Hosted by the DSA Business and Development Study Group, this panel will explore issues of power and inequality in development partnerships with the private sector. What challenges emerge for successful and equitable private sector partnerships, and how can these be mitigated in practice?
One aspect of this year's conference theme on 'opening up development' is the growing trend for international development to 'open up' to engagement with the private sector. This DSA Business and Development Study Group panel will explore issues of inequality and power in partnerships between private, state and third sector actors, asking how these issues can be mitigated to make such partnerships both equitable and successful for all.
The UN Sustainable Development Goals highlight partnerships with the private sector through Goal 17: Partnerships for the Goals, citing opportunities including sharing of skills and resources; access to private sector assets and expertise and the generation of shared value. Such partnerships include corporate social responsibility (CSR) projects; philanthropic programmes; social investment and enterprise initiatives; large-scale multi-partner alliances and traditional private-public partnerships (PPPs).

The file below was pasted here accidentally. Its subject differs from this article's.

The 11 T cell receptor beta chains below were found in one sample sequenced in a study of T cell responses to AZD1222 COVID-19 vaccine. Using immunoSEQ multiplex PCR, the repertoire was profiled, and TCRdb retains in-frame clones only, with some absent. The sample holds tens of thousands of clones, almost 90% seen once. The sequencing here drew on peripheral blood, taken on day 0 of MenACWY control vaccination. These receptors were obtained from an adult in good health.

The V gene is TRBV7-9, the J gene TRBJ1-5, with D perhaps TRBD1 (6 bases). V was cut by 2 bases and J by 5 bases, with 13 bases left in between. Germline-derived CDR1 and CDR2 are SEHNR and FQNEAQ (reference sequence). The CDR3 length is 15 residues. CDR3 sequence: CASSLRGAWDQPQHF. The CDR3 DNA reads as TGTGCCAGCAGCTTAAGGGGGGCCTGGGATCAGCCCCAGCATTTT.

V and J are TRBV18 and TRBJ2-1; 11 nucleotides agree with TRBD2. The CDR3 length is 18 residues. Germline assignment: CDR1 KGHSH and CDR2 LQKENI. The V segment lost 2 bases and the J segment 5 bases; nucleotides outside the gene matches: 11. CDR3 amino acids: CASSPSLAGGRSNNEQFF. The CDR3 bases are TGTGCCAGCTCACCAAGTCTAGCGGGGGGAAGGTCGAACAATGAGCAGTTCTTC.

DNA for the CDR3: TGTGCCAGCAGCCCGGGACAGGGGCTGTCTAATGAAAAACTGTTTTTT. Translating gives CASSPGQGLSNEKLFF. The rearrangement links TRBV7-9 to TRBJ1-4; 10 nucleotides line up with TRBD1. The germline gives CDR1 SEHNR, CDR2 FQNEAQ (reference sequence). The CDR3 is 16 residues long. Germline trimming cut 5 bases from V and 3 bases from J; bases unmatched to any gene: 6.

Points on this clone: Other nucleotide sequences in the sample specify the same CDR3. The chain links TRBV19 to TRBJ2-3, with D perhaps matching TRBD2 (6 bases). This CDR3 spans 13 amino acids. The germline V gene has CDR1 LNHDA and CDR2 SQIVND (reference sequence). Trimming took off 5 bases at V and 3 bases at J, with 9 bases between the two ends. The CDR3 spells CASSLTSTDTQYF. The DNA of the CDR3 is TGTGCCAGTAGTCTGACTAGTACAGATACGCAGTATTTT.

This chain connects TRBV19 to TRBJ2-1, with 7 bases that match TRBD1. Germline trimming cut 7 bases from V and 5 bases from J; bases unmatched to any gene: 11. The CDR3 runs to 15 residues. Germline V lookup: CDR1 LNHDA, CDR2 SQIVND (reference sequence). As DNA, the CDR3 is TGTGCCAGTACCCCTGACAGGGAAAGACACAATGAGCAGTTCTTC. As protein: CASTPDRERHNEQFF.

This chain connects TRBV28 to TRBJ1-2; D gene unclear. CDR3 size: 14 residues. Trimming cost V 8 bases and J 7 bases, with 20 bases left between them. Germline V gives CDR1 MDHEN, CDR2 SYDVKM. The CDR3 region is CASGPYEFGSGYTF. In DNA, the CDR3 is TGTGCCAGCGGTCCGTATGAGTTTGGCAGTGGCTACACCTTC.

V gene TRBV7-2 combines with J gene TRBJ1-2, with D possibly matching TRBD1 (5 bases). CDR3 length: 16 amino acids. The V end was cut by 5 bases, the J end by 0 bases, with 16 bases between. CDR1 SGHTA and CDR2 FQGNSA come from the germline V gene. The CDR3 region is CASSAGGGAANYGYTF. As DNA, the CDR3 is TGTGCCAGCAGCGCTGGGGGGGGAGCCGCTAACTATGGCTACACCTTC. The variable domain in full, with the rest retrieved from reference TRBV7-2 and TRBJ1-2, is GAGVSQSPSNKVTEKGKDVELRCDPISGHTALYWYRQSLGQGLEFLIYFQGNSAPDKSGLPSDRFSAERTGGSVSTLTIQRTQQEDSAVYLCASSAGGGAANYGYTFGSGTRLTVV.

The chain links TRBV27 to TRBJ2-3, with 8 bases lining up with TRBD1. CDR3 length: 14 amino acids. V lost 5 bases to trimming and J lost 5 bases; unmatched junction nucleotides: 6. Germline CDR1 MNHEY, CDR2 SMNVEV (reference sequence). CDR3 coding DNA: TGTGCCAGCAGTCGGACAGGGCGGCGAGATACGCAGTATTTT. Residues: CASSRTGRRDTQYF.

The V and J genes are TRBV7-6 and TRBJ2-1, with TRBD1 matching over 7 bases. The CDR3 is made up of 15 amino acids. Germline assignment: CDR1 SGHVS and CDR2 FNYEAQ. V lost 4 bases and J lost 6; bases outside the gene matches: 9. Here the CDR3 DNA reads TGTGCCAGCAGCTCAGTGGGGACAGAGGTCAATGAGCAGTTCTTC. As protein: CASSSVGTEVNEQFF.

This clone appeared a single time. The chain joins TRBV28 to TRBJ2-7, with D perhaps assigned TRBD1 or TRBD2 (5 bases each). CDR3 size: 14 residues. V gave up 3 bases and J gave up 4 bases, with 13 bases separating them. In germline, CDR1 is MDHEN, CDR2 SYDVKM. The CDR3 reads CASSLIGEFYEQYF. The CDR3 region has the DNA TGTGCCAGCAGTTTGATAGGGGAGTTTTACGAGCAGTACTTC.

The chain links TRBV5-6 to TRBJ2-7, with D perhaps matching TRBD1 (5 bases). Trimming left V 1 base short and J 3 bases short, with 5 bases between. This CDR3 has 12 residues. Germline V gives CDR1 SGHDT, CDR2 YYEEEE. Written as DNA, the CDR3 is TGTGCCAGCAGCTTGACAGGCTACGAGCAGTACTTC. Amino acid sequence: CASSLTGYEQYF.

The notion of partnership within international development, however, has a longer history, with earlier academic focus placed on partnerships between international and local development agencies. This work drew attention to asymmetries of power between international and local 'partners', with 'partnership' found to be a hollow notion in many settings where local organisations were little more than contractees. This panel will revisit these debates, asking how new private sector involvement enables or further undermines efforts to achieve meaningful partnership between development actors at different levels. How do mechanisms such as CSR, sustainable development strategies, ethics and compliance functions contribute to the distribution of power in partnerships with the private sector? What new possibilities and challenges emerge for such partnerships in practice?